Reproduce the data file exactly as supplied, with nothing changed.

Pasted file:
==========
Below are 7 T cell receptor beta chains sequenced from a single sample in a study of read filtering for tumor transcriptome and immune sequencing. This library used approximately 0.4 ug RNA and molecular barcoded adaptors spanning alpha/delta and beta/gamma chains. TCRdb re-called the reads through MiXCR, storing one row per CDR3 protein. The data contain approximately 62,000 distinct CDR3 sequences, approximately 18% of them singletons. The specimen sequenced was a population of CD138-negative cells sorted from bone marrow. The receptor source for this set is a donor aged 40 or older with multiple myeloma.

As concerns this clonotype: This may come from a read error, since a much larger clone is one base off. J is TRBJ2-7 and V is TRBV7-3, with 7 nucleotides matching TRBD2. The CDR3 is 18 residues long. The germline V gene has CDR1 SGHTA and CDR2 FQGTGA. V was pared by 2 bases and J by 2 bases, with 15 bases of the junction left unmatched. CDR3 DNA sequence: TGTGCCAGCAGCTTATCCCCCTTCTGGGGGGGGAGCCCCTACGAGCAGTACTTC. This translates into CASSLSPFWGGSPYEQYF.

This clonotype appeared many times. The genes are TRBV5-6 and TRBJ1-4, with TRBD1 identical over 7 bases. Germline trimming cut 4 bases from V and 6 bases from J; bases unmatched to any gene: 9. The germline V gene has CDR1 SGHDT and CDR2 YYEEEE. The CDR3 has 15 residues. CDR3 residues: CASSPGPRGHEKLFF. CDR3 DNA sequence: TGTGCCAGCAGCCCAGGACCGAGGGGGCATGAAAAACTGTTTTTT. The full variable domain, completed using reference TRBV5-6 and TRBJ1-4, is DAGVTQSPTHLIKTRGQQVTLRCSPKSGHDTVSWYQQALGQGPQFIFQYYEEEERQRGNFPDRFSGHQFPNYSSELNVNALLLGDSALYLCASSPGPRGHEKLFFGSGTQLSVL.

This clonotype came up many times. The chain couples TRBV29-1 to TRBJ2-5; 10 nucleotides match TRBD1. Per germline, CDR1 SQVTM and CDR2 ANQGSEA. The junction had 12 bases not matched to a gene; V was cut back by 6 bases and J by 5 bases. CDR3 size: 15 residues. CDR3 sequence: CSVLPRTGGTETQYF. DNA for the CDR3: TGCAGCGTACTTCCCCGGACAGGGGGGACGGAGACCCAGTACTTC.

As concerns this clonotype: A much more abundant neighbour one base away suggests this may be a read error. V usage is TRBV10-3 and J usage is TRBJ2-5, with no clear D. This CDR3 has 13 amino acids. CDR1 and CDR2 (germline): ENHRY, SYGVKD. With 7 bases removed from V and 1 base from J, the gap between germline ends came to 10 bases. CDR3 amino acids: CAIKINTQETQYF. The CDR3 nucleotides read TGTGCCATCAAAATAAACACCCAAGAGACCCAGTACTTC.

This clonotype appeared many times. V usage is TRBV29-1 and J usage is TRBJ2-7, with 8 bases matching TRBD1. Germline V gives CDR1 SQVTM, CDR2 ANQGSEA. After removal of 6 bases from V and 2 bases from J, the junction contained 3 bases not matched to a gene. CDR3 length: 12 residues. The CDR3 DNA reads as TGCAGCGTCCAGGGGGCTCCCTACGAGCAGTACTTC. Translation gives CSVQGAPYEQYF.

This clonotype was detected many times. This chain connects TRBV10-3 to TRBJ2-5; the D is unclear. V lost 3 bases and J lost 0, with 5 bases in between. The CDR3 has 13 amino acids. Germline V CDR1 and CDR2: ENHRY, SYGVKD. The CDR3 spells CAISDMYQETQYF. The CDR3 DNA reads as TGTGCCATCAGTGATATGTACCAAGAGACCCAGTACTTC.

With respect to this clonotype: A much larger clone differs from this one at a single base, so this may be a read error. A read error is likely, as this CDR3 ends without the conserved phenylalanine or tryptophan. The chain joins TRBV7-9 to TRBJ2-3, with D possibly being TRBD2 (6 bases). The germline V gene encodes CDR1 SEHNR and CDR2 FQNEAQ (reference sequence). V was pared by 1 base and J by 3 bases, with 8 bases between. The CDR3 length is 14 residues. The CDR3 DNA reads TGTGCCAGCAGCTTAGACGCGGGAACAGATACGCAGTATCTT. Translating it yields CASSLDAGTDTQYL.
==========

Below are 7 T cell receptor beta chains sequenced from a single sample in a study of read filtering for tumor transcriptome and immune sequencing. This library used approximately 0.4 ug RNA and molecular barcoded adaptors spanning alpha/delta and beta/gamma chains. TCRdb re-called the reads through MiXCR, storing one row per CDR3 protein. The data contain approximately 62,000 distinct CDR3 sequences, approximately 18% of them singletons. The specimen sequenced was a population of CD138-negative cells sorted from bone marrow. The receptor source for this set is a donor aged 40 or older with multiple myeloma.

As concerns this clonotype: This may come from a read error, since a much larger clone is one base off. J is TRBJ2-7 and V is TRBV7-3, with 7 nucleotides matching TRBD2. The CDR3 is 18 residues long. The germline V gene has CDR1 SGHTA and CDR2 FQGTGA. V was pared by 2 bases and J by 2 bases, with 15 bases of the junction left unmatched. CDR3 DNA sequence: TGTGCCAGCAGCTTATCCCCCTTCTGGGGGGGGAGCCCCTACGAGCAGTACTTC. This translates into CASSLSPFWGGSPYEQYF.

This clonotype appeared many times. The genes are TRBV5-6 and TRBJ1-4, with TRBD1 identical over 7 bases. Germline trimming cut 4 bases from V and 6 bases from J; bases unmatched to any gene: 9. The germline V gene has CDR1 SGHDT and CDR2 YYEEEE. The CDR3 has 15 residues. CDR3 residues: CASSPGPRGHEKLFF. CDR3 DNA sequence: TGTGCCAGCAGCCCAGGACCGAGGGGGCATGAAAAACTGTTTTTT. The full variable domain, completed using reference TRBV5-6 and TRBJ1-4, is DAGVTQSPTHLIKTRGQQVTLRCSPKSGHDTVSWYQQALGQGPQFIFQYYEEEERQRGNFPDRFSGHQFPNYSSELNVNALLLGDSALYLCASSPGPRGHEKLFFGSGTQLSVL.

This clonotype came up many times. The chain couples TRBV29-1 to TRBJ2-5; 10 nucleotides match TRBD1. Per germline, CDR1 SQVTM and CDR2 ANQGSEA. The junction had 12 bases not matched to a gene; V was cut back by 6 bases and J by 5 bases. CDR3 size: 15 residues. CDR3 sequence: CSVLPRTGGTETQYF. DNA for the CDR3: TGCAGCGTACTTCCCCGGACAGGGGGGACGGAGACCCAGTACTTC.

As concerns this clonotype: A much more abundant neighbour one base away suggests this may be a read error. V usage is TRBV10-3 and J usage is TRBJ2-5, with no clear D. This CDR3 has 13 amino acids. CDR1 and CDR2 (germline): ENHRY, SYGVKD. With 7 bases removed from V and 1 base from J, the gap between germline ends came to 10 bases. CDR3 amino acids: CAIKINTQETQYF. The CDR3 nucleotides read TGTGCCATCAAAATAAACACCCAAGAGACCCAGTACTTC.

This clonotype appeared many times. V usage is TRBV29-1 and J usage is TRBJ2-7, with 8 bases matching TRBD1. Germline V gives CDR1 SQVTM, CDR2 ANQGSEA. After removal of 6 bases from V and 2 bases from J, the junction contained 3 bases not matched to a gene. CDR3 length: 12 residues. The CDR3 DNA reads as TGCAGCGTCCAGGGGGCTCCCTACGAGCAGTACTTC. Translation gives CSVQGAPYEQYF.

This clonotype was detected many times. This chain connects TRBV10-3 to TRBJ2-5; the D is unclear. V lost 3 bases and J lost 0, with 5 bases in between. The CDR3 has 13 amino acids. Germline V CDR1 and CDR2: ENHRY, SYGVKD. The CDR3 spells CAISDMYQETQYF. The CDR3 DNA reads as TGTGCCATCAGTGATATGTACCAAGAGACCCAGTACTTC.

With respect to this clonotype: A much larger clone differs from this one at a single base, so this may be a read error. A read error is likely, as this CDR3 ends without the conserved phenylalanine or tryptophan. The chain joins TRBV7-9 to TRBJ2-3, with D possibly being TRBD2 (6 bases). The germline V gene encodes CDR1 SEHNR and CDR2 FQNEAQ (reference sequence). V was pared by 1 base and J by 3 bases, with 8 bases between. The CDR3 length is 14 residues. The CDR3 DNA reads TGTGCCAGCAGCTTAGACGCGGGAACAGATACGCAGTATCTT. Translating it yields CASSLDAGTDTQYL.